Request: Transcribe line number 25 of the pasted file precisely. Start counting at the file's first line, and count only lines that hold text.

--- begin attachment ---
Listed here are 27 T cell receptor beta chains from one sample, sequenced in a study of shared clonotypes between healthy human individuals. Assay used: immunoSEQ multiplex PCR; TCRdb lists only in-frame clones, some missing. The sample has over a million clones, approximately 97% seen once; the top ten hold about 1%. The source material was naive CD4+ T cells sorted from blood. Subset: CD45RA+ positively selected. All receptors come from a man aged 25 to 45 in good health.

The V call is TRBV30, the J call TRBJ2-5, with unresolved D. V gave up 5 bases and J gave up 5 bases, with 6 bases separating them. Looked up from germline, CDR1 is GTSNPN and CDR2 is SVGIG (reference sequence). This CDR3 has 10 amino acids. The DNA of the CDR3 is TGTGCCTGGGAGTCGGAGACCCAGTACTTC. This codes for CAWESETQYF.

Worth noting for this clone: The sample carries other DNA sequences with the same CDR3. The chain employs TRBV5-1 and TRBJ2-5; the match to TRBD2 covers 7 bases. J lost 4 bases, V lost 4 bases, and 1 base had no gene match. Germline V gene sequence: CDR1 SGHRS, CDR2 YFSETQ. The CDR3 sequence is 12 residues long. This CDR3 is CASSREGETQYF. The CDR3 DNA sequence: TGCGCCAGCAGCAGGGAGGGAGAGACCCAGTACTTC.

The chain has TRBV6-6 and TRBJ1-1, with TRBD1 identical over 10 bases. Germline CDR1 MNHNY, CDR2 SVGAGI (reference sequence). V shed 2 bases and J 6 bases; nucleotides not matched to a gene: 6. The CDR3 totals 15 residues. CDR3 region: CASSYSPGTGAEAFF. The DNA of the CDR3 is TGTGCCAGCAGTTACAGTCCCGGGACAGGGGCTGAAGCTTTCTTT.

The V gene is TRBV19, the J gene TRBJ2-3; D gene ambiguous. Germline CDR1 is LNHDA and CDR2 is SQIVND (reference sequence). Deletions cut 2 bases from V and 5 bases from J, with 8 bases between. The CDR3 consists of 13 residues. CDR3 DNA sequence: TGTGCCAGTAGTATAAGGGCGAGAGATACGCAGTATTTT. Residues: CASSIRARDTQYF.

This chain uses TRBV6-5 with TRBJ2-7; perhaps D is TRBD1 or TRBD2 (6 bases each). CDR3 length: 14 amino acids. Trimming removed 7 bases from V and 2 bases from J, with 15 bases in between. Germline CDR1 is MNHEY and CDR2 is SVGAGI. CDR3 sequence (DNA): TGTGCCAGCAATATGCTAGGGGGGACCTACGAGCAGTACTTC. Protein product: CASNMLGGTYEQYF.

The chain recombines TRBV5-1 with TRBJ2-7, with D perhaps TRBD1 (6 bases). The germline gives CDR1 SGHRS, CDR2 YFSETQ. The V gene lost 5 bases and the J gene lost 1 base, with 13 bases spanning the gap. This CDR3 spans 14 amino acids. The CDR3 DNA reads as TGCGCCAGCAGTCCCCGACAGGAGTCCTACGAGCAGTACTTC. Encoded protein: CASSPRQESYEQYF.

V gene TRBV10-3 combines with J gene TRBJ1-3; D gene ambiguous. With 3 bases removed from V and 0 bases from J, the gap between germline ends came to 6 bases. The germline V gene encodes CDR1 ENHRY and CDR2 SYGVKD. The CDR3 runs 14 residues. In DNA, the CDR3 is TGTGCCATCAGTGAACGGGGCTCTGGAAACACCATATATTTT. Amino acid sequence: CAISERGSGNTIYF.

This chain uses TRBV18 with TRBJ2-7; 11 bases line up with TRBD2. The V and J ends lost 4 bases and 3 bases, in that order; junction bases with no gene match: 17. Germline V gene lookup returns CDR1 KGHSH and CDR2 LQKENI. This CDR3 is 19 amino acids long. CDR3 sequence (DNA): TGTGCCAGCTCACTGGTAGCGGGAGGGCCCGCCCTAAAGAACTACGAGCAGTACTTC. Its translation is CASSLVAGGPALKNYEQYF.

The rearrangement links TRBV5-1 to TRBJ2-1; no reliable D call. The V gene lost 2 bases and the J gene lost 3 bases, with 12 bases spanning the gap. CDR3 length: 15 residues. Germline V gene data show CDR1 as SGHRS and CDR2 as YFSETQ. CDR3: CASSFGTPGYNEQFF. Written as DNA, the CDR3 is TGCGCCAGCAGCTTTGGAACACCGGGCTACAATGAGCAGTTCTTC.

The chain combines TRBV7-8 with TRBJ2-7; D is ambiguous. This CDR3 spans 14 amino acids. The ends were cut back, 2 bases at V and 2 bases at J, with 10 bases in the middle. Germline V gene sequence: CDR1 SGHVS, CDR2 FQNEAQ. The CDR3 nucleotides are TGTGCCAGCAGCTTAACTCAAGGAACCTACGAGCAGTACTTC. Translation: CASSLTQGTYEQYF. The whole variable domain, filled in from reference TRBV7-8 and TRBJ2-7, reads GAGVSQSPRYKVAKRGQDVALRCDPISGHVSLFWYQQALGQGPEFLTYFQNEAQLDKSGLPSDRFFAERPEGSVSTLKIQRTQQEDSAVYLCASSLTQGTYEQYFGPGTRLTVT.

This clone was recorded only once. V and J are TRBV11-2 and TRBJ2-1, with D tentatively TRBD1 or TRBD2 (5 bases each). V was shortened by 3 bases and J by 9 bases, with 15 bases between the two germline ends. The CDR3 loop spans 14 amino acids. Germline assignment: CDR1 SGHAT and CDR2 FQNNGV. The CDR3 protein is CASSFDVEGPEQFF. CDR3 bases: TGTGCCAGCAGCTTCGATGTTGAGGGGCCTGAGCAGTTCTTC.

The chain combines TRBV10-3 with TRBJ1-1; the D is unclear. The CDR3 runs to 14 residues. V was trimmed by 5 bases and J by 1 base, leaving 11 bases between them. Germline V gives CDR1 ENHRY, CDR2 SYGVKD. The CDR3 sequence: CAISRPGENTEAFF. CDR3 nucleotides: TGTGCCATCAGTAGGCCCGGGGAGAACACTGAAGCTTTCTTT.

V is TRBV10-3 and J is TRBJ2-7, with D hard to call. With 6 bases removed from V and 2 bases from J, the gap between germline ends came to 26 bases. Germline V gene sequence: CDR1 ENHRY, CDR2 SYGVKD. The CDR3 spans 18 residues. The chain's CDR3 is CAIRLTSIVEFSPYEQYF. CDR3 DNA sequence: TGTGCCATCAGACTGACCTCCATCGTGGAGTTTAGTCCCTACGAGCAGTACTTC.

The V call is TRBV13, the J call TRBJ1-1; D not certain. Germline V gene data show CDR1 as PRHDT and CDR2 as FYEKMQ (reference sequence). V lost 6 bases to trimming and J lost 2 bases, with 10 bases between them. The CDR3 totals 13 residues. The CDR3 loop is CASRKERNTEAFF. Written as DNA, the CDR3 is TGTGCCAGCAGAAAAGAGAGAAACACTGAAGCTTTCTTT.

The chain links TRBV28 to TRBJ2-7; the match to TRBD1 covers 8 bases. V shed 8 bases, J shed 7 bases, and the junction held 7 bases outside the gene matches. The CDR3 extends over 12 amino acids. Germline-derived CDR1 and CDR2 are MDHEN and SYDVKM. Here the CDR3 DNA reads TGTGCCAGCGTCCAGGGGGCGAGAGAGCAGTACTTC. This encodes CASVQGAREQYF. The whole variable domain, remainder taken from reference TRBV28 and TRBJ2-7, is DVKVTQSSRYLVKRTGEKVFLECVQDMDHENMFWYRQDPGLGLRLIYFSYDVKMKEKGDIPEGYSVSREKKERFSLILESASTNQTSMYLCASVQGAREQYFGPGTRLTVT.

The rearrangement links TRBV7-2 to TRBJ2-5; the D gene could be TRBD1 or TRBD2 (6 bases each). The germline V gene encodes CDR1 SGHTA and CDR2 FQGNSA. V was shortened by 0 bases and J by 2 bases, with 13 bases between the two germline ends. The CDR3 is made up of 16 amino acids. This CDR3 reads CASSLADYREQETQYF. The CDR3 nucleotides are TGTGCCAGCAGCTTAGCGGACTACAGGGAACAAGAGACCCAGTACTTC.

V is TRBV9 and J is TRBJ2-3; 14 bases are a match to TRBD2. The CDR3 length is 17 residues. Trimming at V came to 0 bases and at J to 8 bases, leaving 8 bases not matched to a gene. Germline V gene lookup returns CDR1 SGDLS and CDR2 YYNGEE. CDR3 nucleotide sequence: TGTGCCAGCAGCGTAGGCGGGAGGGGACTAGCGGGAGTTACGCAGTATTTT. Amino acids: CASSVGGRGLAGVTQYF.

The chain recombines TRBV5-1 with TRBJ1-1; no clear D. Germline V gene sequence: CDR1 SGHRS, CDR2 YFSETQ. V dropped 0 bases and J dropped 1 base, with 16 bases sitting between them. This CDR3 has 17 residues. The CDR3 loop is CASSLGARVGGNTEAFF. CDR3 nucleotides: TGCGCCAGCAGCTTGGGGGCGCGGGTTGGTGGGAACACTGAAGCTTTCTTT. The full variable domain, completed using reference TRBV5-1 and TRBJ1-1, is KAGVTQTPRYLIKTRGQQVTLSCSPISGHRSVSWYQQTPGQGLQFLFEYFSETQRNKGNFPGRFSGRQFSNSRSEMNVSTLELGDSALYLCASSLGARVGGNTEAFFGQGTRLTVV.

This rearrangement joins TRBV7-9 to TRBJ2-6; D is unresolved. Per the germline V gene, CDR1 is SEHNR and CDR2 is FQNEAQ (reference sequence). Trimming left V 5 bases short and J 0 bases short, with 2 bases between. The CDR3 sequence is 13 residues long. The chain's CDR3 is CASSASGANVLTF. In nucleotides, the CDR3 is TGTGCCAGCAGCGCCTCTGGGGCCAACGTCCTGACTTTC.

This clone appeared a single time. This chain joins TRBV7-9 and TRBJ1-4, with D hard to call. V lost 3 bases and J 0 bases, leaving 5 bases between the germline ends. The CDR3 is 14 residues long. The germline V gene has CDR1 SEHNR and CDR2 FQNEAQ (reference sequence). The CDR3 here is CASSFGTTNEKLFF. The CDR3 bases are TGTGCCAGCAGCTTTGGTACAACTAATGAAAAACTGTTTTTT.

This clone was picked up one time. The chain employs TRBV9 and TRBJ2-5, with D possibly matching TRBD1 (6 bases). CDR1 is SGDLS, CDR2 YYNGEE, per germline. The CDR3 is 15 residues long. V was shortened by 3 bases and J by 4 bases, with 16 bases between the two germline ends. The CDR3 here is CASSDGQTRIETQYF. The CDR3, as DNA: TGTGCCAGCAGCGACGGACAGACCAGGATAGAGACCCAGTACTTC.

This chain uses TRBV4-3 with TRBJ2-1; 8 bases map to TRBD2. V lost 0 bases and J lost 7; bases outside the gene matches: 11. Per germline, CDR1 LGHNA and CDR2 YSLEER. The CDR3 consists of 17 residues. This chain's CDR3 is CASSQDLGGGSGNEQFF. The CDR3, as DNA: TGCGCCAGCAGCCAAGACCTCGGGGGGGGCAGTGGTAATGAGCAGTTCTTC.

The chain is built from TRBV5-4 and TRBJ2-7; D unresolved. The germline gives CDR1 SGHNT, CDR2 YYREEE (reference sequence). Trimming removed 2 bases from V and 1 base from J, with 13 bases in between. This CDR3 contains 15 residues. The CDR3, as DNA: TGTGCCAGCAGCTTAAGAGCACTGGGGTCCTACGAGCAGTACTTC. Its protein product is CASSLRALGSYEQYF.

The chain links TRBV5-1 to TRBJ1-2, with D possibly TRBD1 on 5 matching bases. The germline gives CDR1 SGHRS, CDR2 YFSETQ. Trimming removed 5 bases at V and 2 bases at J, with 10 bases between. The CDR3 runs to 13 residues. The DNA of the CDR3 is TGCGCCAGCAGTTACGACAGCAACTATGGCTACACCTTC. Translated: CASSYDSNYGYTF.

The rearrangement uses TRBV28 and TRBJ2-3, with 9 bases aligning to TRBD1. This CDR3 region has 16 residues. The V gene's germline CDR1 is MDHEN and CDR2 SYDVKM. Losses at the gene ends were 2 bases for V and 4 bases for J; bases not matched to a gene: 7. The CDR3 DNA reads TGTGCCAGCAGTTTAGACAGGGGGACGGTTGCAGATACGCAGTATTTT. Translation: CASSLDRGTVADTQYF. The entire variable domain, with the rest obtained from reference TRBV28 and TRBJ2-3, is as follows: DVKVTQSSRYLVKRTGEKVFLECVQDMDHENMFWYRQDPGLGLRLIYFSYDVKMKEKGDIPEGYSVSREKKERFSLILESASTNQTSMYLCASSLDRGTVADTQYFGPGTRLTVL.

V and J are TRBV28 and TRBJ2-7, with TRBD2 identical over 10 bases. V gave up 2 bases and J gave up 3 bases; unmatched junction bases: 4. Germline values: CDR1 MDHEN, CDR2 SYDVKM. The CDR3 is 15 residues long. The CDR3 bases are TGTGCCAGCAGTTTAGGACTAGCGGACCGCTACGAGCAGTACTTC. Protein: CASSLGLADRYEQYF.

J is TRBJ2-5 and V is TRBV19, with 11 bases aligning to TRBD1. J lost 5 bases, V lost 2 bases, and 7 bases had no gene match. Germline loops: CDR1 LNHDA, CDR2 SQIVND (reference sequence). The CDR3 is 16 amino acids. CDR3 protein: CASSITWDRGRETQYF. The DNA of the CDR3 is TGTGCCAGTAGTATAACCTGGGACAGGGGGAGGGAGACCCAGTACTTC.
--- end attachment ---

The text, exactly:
The chain links TRBV5-1 to TRBJ1-2, with D possibly TRBD1 on 5 matching bases. The germline gives CDR1 SGHRS, CDR2 YFSETQ. Trimming removed 5 bases at V and 2 bases at J, with 10 bases between. The CDR3 runs to 13 residues. The DNA of the CDR3 is TGCGCCAGCAGTTACGACAGCAACTATGGCTACACCTTC. Translated: CASSYDSNYGYTF.